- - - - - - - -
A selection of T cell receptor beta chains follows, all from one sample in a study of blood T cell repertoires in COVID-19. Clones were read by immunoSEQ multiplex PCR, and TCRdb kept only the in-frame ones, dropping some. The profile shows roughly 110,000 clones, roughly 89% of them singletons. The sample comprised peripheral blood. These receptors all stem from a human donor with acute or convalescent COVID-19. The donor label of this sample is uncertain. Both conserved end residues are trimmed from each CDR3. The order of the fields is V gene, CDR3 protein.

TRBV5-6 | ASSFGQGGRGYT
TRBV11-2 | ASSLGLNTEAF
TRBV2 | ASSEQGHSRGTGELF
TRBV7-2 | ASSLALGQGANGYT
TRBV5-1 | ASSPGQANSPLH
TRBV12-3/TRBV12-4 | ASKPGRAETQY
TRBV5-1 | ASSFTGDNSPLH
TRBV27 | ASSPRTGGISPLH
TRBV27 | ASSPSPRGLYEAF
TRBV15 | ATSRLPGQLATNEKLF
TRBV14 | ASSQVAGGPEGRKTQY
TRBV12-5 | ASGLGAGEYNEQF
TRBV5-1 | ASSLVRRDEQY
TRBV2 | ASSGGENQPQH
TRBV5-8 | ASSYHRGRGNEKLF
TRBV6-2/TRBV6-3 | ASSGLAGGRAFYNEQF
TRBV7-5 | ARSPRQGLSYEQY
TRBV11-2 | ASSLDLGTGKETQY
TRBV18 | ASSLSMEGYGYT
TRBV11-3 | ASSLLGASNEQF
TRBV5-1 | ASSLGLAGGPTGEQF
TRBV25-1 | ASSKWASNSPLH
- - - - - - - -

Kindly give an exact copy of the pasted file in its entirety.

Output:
A selection of T cell receptor beta chains follows, all from one sample in a study of blood T cell repertoires in COVID-19. Clones were read by immunoSEQ multiplex PCR, and TCRdb kept only the in-frame ones, dropping some. The profile shows roughly 110,000 clones, roughly 89% of them singletons. The sample comprised peripheral blood. These receptors all stem from a human donor with acute or convalescent COVID-19. The donor label of this sample is uncertain. Both conserved end residues are trimmed from each CDR3. The order of the fields is V gene, CDR3 protein.

TRBV5-6 | ASSFGQGGRGYT
TRBV11-2 | ASSLGLNTEAF
TRBV2 | ASSEQGHSRGTGELF
TRBV7-2 | ASSLALGQGANGYT
TRBV5-1 | ASSPGQANSPLH
TRBV12-3/TRBV12-4 | ASKPGRAETQY
TRBV5-1 | ASSFTGDNSPLH
TRBV27 | ASSPRTGGISPLH
TRBV27 | ASSPSPRGLYEAF
TRBV15 | ATSRLPGQLATNEKLF
TRBV14 | ASSQVAGGPEGRKTQY
TRBV12-5 | ASGLGAGEYNEQF
TRBV5-1 | ASSLVRRDEQY
TRBV2 | ASSGGENQPQH
TRBV5-8 | ASSYHRGRGNEKLF
TRBV6-2/TRBV6-3 | ASSGLAGGRAFYNEQF
TRBV7-5 | ARSPRQGLSYEQY
TRBV11-2 | ASSLDLGTGKETQY
TRBV18 | ASSLSMEGYGYT
TRBV11-3 | ASSLLGASNEQF
TRBV5-1 | ASSLGLAGGPTGEQF
TRBV25-1 | ASSKWASNSPLH